Francis G. Newlands as born at Natchez, Adams County, Mississippi, on August 28, 1848. He studied at Yale University and the Columbian College Law School (now The George Washington University Law School), Washington, D.C. and was admitted to the bar in 1869. He moved to San Francisco, California in 1870 and came to work for William Sharon, one of the discoverers of the Comstock Lode in Virginia City, Nevada, who was also Newlands's father-in-law.
In 1888 he moved to Nevada to serve Sharon's interests and continued to practice law. He served as a Democratic Representative for Nevada between 1893 and 1903.
While a congressman, he wrote the Newlands Resolution, which was an act of the United States Congress to annex the Republic of Hawai'i and create the Territory of Hawai'i. It was approved on July 4, 1898 and signed on July 7 by President of the United States William McKinley. Newlands became well known for his support of irrigation, land reclamation as well as free silver. Newlands is most famous for the 1902 Newlands Reclamation Act, which funded irrigation projects throughout much of the American West.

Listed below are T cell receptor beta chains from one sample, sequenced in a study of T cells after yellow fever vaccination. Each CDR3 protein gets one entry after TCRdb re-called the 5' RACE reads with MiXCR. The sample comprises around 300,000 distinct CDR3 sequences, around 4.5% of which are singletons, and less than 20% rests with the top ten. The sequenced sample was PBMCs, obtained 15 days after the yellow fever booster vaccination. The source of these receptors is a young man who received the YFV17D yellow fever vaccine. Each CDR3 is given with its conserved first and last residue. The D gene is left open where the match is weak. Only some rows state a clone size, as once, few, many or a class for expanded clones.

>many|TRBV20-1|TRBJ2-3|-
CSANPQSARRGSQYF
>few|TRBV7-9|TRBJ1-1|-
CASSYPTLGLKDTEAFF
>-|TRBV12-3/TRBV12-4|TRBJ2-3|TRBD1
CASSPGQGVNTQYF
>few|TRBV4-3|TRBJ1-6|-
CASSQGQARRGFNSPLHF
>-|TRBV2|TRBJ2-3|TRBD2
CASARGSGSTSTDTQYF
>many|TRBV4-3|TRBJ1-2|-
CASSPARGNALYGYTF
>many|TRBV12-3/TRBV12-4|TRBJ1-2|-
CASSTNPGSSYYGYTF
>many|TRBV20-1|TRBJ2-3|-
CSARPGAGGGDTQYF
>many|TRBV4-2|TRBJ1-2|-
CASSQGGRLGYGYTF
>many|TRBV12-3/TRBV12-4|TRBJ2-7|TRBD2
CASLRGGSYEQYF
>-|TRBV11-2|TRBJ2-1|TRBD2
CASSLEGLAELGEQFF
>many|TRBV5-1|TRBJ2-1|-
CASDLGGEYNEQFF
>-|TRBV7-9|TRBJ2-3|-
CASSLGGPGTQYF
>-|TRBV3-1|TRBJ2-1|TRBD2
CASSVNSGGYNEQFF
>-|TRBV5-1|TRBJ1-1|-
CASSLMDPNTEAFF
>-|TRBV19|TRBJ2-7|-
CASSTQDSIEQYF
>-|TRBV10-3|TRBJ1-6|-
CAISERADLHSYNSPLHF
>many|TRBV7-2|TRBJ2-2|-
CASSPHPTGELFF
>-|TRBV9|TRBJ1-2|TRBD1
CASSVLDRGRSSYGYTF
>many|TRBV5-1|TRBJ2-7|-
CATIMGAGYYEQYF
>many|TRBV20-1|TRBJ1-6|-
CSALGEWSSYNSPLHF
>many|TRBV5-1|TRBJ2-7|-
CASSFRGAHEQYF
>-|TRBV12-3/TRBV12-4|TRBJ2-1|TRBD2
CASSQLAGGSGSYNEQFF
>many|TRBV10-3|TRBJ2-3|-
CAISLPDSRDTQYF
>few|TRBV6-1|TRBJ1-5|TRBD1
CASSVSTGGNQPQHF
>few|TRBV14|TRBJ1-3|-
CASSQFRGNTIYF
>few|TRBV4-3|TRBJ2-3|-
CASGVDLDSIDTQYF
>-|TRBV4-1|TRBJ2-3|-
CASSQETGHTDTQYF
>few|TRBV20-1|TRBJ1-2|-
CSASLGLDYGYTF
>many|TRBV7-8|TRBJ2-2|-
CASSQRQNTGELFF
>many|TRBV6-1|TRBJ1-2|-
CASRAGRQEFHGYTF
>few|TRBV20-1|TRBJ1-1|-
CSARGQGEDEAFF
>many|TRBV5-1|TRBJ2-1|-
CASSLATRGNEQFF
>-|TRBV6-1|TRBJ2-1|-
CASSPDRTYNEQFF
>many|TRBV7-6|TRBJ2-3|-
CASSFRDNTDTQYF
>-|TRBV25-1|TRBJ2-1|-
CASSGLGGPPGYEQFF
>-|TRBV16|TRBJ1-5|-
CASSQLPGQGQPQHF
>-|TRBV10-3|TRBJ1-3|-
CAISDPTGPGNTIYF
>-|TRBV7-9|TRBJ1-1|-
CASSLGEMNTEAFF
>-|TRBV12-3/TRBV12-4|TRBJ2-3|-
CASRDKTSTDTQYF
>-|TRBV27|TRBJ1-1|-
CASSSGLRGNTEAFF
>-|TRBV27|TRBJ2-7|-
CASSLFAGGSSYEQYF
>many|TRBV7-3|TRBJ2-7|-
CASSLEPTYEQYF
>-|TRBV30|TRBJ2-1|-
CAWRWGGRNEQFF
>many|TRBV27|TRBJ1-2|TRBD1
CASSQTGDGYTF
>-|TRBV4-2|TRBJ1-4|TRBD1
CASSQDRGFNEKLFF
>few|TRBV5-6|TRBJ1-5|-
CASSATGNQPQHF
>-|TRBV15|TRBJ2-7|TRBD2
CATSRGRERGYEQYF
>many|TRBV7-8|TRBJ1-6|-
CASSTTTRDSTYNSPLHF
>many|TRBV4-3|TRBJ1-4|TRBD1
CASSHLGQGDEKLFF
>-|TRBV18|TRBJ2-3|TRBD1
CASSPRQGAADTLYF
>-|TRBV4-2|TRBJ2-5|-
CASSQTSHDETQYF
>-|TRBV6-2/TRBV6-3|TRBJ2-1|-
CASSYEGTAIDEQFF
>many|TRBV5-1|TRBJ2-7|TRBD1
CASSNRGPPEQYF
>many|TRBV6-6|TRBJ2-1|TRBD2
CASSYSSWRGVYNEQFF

Later he became a Democratic United States Senator for Nevada in 1903 and served until his death in 1917.
Newlands's former mansion in Reno would later become a local landmark. Many famous people, such as Barbara Hutton in 1935, stayed at the house while awaiting their divorce paperwork to be finalized by George Thatcher, a local lawyer who had purchased the building.